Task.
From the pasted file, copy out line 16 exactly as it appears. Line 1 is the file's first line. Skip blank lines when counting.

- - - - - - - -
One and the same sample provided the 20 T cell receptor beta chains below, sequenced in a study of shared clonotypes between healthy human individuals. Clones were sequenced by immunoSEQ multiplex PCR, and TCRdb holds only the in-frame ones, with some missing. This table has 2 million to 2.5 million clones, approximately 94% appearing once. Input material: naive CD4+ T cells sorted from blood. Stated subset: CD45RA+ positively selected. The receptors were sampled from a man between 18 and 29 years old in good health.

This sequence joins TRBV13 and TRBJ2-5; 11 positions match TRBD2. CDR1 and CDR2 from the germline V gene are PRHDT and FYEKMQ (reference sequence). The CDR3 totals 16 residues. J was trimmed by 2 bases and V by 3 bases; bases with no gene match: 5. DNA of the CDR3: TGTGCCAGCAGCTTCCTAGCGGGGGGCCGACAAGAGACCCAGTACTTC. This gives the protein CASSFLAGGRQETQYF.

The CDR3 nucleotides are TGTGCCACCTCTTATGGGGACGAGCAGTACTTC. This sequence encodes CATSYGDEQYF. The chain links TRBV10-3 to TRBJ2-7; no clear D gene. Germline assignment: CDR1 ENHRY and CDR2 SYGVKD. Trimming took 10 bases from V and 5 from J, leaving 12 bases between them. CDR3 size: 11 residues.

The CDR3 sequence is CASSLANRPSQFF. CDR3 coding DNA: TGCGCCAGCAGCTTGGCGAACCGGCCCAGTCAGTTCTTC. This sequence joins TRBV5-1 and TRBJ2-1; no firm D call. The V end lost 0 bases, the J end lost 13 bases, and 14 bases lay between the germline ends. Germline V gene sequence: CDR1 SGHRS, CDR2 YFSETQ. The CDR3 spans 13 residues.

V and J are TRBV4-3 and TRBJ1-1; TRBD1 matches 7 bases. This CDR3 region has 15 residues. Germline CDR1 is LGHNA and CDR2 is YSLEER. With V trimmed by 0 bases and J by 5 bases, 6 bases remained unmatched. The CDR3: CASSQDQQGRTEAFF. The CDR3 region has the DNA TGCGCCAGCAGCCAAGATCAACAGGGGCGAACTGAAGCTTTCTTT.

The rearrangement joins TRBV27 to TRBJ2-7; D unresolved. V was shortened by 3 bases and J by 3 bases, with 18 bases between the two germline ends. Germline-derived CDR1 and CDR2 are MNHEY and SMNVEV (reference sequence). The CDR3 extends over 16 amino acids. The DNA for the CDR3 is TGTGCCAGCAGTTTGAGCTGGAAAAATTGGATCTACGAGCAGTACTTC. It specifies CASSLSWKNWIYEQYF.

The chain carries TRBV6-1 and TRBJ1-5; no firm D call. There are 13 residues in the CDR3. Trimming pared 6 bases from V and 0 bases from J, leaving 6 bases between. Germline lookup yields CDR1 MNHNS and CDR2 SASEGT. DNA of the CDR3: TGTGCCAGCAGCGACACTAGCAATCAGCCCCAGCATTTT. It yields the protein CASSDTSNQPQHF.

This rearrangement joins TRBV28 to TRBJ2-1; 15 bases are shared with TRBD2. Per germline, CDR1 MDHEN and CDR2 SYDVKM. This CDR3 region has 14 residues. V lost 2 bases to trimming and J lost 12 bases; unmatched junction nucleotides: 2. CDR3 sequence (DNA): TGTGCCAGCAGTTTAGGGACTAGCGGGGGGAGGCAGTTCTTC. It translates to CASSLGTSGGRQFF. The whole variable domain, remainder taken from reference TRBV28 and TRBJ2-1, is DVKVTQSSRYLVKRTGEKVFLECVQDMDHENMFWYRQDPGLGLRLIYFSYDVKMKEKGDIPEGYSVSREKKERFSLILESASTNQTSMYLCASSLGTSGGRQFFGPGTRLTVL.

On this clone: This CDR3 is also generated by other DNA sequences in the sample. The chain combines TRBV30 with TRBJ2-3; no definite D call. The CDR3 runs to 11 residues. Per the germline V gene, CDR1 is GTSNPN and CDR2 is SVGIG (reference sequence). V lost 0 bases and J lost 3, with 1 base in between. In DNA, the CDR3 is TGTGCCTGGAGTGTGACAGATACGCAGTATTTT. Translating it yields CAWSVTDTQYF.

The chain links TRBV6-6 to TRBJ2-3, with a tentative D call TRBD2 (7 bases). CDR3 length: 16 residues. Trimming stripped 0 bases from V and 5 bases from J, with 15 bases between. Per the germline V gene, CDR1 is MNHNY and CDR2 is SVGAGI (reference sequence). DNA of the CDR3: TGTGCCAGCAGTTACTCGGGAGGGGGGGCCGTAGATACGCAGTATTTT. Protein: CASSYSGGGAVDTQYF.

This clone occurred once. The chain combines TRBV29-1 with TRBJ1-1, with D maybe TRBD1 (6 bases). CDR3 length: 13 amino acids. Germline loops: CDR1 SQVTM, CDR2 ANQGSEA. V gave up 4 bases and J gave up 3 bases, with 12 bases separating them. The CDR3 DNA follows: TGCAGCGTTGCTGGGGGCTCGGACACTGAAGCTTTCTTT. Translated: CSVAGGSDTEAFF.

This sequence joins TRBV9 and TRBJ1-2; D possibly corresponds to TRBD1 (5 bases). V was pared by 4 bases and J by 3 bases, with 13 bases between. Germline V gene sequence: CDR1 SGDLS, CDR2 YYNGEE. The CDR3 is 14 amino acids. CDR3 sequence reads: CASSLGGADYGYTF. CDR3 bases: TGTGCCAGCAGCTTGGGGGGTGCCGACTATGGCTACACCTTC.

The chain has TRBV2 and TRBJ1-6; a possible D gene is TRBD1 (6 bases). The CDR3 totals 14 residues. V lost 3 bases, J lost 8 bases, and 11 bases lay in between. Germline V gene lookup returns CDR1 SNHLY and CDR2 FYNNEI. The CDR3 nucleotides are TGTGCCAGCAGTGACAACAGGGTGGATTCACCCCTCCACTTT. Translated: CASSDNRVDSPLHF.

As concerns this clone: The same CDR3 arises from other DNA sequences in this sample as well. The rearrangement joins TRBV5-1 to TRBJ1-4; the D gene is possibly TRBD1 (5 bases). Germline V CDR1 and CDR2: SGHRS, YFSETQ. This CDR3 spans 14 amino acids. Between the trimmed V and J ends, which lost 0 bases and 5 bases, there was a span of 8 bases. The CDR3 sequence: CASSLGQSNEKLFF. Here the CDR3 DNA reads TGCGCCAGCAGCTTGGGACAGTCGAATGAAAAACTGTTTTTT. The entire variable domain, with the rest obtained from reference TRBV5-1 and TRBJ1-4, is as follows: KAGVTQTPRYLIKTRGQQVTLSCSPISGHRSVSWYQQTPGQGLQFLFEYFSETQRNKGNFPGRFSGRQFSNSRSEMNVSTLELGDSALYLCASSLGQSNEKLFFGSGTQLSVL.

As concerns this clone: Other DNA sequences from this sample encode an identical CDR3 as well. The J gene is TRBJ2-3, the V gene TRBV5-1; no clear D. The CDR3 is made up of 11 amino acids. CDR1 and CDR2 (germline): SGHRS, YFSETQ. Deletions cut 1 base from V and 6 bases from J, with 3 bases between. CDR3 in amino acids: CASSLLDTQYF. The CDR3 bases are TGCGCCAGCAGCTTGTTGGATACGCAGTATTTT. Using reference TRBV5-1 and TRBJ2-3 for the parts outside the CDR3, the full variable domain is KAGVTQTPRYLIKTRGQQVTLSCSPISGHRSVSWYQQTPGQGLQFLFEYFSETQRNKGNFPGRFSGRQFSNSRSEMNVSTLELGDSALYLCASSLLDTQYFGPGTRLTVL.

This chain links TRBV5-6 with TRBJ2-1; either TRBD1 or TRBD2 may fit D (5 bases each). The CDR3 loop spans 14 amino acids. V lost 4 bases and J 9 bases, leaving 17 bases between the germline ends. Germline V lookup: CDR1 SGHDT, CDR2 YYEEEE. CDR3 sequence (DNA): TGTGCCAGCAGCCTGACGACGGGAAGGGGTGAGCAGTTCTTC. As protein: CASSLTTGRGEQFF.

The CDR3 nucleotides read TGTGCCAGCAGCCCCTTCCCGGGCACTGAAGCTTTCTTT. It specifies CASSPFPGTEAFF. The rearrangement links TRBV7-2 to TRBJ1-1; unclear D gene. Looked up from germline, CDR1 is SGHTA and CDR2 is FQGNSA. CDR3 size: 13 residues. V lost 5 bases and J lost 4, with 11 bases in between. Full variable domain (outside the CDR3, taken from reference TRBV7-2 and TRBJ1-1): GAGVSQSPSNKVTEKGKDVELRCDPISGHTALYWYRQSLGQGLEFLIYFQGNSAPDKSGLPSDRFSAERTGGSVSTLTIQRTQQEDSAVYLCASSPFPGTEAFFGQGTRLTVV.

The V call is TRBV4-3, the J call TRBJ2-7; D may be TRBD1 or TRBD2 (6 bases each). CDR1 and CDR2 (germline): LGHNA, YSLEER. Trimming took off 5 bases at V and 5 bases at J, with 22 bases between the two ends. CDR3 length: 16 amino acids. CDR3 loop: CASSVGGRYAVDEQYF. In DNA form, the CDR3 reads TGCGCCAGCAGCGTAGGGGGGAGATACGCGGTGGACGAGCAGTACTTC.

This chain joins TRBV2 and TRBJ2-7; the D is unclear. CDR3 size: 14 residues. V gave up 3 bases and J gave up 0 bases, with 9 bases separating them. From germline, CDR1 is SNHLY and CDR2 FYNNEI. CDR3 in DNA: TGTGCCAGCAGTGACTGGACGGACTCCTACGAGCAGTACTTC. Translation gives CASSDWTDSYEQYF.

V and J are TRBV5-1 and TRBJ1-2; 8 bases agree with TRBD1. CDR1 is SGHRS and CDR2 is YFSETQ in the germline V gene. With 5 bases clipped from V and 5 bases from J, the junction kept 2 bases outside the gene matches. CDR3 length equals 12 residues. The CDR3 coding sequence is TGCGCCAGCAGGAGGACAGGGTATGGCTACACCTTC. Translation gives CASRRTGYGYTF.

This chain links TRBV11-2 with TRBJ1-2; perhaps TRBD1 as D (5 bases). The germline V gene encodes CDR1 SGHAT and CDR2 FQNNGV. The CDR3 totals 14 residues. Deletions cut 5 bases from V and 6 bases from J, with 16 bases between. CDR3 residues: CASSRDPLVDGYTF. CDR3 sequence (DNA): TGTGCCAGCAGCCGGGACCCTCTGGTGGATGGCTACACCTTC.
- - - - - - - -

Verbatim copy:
This chain links TRBV5-6 with TRBJ2-1; either TRBD1 or TRBD2 may fit D (5 bases each). The CDR3 loop spans 14 amino acids. V lost 4 bases and J 9 bases, leaving 17 bases between the germline ends. Germline V lookup: CDR1 SGHDT, CDR2 YYEEEE. CDR3 sequence (DNA): TGTGCCAGCAGCCTGACGACGGGAAGGGGTGAGCAGTTCTTC. As protein: CASSLTTGRGEQFF.